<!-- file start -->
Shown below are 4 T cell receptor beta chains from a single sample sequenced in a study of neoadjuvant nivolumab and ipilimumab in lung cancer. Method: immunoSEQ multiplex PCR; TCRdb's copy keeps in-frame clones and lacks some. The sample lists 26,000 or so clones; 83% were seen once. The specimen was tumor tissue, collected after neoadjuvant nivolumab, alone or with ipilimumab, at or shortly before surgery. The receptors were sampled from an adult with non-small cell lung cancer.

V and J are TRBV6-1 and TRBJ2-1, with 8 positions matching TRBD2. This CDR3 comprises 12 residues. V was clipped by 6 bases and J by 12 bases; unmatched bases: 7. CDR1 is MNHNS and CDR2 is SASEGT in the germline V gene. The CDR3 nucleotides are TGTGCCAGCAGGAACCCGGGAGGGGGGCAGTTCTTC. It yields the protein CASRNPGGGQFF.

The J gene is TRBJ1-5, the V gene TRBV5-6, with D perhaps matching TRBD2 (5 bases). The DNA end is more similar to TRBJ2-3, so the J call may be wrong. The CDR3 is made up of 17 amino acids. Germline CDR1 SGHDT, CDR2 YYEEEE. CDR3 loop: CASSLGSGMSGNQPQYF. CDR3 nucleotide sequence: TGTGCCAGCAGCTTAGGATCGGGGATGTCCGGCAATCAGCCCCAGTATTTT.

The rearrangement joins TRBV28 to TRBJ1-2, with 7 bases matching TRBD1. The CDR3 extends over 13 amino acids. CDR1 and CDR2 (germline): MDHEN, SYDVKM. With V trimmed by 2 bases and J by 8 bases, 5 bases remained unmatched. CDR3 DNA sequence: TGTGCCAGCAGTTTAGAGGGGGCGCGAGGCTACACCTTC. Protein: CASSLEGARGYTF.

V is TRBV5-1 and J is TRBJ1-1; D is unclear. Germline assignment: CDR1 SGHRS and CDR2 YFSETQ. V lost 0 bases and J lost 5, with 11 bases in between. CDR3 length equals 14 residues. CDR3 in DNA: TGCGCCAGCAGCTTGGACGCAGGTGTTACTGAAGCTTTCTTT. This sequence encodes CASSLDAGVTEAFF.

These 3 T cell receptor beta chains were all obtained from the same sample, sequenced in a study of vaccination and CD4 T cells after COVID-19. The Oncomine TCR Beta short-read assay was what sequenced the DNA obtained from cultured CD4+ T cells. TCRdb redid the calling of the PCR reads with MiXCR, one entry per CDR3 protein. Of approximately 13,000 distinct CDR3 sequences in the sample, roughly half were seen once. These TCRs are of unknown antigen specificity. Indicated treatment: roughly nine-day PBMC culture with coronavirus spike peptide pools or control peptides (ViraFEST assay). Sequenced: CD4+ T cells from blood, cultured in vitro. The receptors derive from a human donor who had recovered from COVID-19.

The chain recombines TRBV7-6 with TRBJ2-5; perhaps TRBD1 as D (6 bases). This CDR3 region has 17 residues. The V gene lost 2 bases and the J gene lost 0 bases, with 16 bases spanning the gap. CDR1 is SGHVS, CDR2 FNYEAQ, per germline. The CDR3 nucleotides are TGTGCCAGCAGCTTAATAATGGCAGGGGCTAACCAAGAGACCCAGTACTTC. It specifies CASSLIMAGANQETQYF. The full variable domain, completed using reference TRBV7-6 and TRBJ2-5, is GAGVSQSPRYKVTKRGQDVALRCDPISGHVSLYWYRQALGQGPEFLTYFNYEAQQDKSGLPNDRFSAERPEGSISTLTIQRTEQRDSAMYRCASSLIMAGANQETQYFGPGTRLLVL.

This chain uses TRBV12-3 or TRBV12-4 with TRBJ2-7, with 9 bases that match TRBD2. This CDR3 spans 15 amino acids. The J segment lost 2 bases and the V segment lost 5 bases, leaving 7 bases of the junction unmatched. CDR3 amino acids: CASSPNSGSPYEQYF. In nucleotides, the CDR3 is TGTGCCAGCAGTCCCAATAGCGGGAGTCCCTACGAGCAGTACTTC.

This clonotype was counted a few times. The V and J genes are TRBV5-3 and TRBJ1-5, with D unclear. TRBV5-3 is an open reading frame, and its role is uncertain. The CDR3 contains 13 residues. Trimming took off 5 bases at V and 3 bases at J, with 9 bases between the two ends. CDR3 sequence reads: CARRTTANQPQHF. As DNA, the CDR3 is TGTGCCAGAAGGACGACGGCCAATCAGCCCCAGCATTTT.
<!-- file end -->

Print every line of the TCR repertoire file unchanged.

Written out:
Shown below are 4 T cell receptor beta chains from a single sample sequenced in a study of neoadjuvant nivolumab and ipilimumab in lung cancer. Method: immunoSEQ multiplex PCR; TCRdb's copy keeps in-frame clones and lacks some. The sample lists 26,000 or so clones; 83% were seen once. The specimen was tumor tissue, collected after neoadjuvant nivolumab, alone or with ipilimumab, at or shortly before surgery. The receptors were sampled from an adult with non-small cell lung cancer.

V and J are TRBV6-1 and TRBJ2-1, with 8 positions matching TRBD2. This CDR3 comprises 12 residues. V was clipped by 6 bases and J by 12 bases; unmatched bases: 7. CDR1 is MNHNS and CDR2 is SASEGT in the germline V gene. The CDR3 nucleotides are TGTGCCAGCAGGAACCCGGGAGGGGGGCAGTTCTTC. It yields the protein CASRNPGGGQFF.

The J gene is TRBJ1-5, the V gene TRBV5-6, with D perhaps matching TRBD2 (5 bases). The DNA end is more similar to TRBJ2-3, so the J call may be wrong. The CDR3 is made up of 17 amino acids. Germline CDR1 SGHDT, CDR2 YYEEEE. CDR3 loop: CASSLGSGMSGNQPQYF. CDR3 nucleotide sequence: TGTGCCAGCAGCTTAGGATCGGGGATGTCCGGCAATCAGCCCCAGTATTTT.

The rearrangement joins TRBV28 to TRBJ1-2, with 7 bases matching TRBD1. The CDR3 extends over 13 amino acids. CDR1 and CDR2 (germline): MDHEN, SYDVKM. With V trimmed by 2 bases and J by 8 bases, 5 bases remained unmatched. CDR3 DNA sequence: TGTGCCAGCAGTTTAGAGGGGGCGCGAGGCTACACCTTC. Protein: CASSLEGARGYTF.

V is TRBV5-1 and J is TRBJ1-1; D is unclear. Germline assignment: CDR1 SGHRS and CDR2 YFSETQ. V lost 0 bases and J lost 5, with 11 bases in between. CDR3 length equals 14 residues. CDR3 in DNA: TGCGCCAGCAGCTTGGACGCAGGTGTTACTGAAGCTTTCTTT. This sequence encodes CASSLDAGVTEAFF.

These 3 T cell receptor beta chains were all obtained from the same sample, sequenced in a study of vaccination and CD4 T cells after COVID-19. The Oncomine TCR Beta short-read assay was what sequenced the DNA obtained from cultured CD4+ T cells. TCRdb redid the calling of the PCR reads with MiXCR, one entry per CDR3 protein. Of approximately 13,000 distinct CDR3 sequences in the sample, roughly half were seen once. These TCRs are of unknown antigen specificity. Indicated treatment: roughly nine-day PBMC culture with coronavirus spike peptide pools or control peptides (ViraFEST assay). Sequenced: CD4+ T cells from blood, cultured in vitro. The receptors derive from a human donor who had recovered from COVID-19.

The chain recombines TRBV7-6 with TRBJ2-5; perhaps TRBD1 as D (6 bases). This CDR3 region has 17 residues. The V gene lost 2 bases and the J gene lost 0 bases, with 16 bases spanning the gap. CDR1 is SGHVS, CDR2 FNYEAQ, per germline. The CDR3 nucleotides are TGTGCCAGCAGCTTAATAATGGCAGGGGCTAACCAAGAGACCCAGTACTTC. It specifies CASSLIMAGANQETQYF. The full variable domain, completed using reference TRBV7-6 and TRBJ2-5, is GAGVSQSPRYKVTKRGQDVALRCDPISGHVSLYWYRQALGQGPEFLTYFNYEAQQDKSGLPNDRFSAERPEGSISTLTIQRTEQRDSAMYRCASSLIMAGANQETQYFGPGTRLLVL.

This chain uses TRBV12-3 or TRBV12-4 with TRBJ2-7, with 9 bases that match TRBD2. This CDR3 spans 15 amino acids. The J segment lost 2 bases and the V segment lost 5 bases, leaving 7 bases of the junction unmatched. CDR3 amino acids: CASSPNSGSPYEQYF. In nucleotides, the CDR3 is TGTGCCAGCAGTCCCAATAGCGGGAGTCCCTACGAGCAGTACTTC.

This clonotype was counted a few times. The V and J genes are TRBV5-3 and TRBJ1-5, with D unclear. TRBV5-3 is an open reading frame, and its role is uncertain. The CDR3 contains 13 residues. Trimming took off 5 bases at V and 3 bases at J, with 9 bases between the two ends. CDR3 sequence reads: CARRTTANQPQHF. As DNA, the CDR3 is TGTGCCAGAAGGACGACGGCCAATCAGCCCCAGCATTTT.